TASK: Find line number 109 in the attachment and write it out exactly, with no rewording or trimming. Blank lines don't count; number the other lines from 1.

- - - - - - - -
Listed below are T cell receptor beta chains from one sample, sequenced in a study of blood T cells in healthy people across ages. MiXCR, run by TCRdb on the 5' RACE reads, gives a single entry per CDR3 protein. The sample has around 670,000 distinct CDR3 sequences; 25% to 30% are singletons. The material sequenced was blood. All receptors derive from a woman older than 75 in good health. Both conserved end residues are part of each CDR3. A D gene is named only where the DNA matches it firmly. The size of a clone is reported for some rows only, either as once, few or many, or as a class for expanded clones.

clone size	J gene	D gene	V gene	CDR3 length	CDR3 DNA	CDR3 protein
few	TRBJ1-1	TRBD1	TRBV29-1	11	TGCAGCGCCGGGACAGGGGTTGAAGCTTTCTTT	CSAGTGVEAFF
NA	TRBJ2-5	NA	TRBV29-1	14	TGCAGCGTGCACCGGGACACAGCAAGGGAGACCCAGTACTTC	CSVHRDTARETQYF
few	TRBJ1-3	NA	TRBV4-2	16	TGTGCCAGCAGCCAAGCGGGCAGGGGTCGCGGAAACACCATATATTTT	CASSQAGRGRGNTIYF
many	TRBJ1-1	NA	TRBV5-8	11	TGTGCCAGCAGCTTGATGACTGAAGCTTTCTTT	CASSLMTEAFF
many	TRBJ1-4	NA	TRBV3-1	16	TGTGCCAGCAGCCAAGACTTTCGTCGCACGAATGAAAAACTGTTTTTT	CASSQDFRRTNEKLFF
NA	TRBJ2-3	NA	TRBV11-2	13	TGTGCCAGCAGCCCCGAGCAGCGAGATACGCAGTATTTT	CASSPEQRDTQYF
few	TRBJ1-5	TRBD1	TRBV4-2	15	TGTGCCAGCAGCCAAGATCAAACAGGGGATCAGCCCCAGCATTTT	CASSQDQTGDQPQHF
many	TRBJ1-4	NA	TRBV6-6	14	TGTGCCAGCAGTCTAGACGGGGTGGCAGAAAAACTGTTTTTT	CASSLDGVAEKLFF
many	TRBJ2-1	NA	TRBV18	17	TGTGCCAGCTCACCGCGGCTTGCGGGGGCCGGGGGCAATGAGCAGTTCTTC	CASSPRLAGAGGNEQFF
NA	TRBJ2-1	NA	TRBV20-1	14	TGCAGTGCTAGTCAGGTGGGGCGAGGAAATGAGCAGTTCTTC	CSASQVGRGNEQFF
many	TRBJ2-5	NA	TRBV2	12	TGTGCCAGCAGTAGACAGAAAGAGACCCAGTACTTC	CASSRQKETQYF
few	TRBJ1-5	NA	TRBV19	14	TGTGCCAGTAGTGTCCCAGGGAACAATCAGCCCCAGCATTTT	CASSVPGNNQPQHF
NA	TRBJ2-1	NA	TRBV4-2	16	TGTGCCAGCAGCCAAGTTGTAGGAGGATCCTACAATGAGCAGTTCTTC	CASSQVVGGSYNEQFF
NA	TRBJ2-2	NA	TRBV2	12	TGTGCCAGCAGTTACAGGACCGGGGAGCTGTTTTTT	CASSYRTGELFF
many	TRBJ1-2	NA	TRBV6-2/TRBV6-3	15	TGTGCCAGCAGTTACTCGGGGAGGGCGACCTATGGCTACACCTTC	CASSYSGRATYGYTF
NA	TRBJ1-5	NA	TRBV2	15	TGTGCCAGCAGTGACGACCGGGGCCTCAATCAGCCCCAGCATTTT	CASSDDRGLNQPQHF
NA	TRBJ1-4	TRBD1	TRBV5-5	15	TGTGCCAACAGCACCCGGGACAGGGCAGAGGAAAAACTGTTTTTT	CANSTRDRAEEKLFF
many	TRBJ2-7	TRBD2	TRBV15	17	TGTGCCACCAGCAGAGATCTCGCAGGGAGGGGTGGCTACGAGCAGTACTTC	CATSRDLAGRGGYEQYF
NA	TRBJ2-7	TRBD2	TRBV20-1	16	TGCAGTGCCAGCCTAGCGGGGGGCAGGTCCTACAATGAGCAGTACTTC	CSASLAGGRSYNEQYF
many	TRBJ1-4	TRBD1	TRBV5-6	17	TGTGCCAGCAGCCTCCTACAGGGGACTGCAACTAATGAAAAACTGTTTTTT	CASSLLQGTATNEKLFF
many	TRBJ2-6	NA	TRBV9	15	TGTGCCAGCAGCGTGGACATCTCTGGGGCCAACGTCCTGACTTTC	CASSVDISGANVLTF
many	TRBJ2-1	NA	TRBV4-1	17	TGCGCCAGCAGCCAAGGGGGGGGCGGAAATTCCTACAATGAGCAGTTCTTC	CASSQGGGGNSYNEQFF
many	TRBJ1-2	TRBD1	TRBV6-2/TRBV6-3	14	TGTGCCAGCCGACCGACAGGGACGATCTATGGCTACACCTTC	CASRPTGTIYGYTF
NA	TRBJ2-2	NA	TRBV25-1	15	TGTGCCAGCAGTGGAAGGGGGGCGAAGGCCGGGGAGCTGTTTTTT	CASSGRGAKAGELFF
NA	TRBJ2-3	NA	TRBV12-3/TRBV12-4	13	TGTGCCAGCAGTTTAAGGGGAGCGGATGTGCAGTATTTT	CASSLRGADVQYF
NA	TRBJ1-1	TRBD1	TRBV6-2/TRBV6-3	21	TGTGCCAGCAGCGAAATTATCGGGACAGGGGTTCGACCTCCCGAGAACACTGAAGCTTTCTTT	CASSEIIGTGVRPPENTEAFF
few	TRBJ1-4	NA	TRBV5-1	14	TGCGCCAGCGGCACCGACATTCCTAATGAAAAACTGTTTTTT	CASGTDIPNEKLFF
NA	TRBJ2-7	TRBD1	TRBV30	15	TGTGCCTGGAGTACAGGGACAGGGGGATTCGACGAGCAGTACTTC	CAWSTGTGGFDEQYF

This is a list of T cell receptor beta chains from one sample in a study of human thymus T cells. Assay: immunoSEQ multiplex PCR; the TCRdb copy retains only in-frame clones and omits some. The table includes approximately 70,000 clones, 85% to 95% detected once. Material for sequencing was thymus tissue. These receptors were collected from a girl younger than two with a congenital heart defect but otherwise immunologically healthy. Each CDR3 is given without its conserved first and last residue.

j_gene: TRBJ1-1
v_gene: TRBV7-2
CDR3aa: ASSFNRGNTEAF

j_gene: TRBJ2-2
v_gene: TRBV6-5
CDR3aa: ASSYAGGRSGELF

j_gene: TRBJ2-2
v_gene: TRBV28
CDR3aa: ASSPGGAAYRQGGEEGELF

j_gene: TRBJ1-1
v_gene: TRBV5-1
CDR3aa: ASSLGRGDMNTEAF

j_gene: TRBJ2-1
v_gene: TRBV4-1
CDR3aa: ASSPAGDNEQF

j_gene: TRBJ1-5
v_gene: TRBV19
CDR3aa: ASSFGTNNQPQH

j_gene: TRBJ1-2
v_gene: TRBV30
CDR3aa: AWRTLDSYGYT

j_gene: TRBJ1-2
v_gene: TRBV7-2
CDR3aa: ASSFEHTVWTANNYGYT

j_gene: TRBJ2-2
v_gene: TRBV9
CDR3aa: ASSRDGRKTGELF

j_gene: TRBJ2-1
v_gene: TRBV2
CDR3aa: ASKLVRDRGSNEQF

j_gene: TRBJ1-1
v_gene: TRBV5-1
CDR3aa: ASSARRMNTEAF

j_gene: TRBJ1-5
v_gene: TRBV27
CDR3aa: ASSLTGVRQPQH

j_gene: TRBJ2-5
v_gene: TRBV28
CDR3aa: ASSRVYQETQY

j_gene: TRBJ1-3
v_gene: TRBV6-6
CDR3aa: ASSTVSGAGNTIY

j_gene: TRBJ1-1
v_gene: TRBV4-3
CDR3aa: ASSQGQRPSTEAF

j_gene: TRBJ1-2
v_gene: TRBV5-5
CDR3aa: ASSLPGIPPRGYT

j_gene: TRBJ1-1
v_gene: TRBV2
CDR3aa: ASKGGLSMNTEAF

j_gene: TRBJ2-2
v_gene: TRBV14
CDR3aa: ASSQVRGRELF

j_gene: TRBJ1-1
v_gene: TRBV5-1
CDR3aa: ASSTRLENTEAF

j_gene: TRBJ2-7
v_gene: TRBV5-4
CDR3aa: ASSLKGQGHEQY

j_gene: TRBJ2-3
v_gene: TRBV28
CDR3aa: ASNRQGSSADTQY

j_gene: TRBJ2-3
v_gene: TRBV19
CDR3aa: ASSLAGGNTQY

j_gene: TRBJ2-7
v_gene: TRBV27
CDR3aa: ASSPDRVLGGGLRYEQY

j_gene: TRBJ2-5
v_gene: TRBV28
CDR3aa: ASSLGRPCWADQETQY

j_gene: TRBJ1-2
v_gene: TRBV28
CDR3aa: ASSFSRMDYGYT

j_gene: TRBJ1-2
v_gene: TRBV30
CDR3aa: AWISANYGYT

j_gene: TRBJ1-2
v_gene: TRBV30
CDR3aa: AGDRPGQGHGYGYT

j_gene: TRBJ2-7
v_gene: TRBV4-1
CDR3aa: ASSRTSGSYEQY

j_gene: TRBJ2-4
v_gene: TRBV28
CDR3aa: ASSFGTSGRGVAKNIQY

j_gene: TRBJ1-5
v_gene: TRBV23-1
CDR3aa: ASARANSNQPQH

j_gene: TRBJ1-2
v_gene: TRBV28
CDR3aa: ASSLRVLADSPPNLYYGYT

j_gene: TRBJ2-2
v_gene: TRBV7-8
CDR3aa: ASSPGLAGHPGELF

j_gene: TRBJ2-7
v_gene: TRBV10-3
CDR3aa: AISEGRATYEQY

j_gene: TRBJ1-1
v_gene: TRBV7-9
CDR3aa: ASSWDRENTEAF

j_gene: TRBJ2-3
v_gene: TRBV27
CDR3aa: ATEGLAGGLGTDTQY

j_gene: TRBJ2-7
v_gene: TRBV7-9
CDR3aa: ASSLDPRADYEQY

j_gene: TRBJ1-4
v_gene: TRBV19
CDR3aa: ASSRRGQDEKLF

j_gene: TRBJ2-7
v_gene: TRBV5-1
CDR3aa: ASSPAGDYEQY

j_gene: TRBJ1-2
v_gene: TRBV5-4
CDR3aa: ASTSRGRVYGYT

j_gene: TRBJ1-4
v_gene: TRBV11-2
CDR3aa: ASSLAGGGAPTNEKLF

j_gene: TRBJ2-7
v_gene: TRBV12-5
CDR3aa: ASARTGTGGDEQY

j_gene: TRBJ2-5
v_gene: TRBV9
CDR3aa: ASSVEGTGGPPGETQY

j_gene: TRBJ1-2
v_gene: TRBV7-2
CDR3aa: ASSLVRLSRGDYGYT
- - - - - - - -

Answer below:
CDR3aa: AWISANYGYT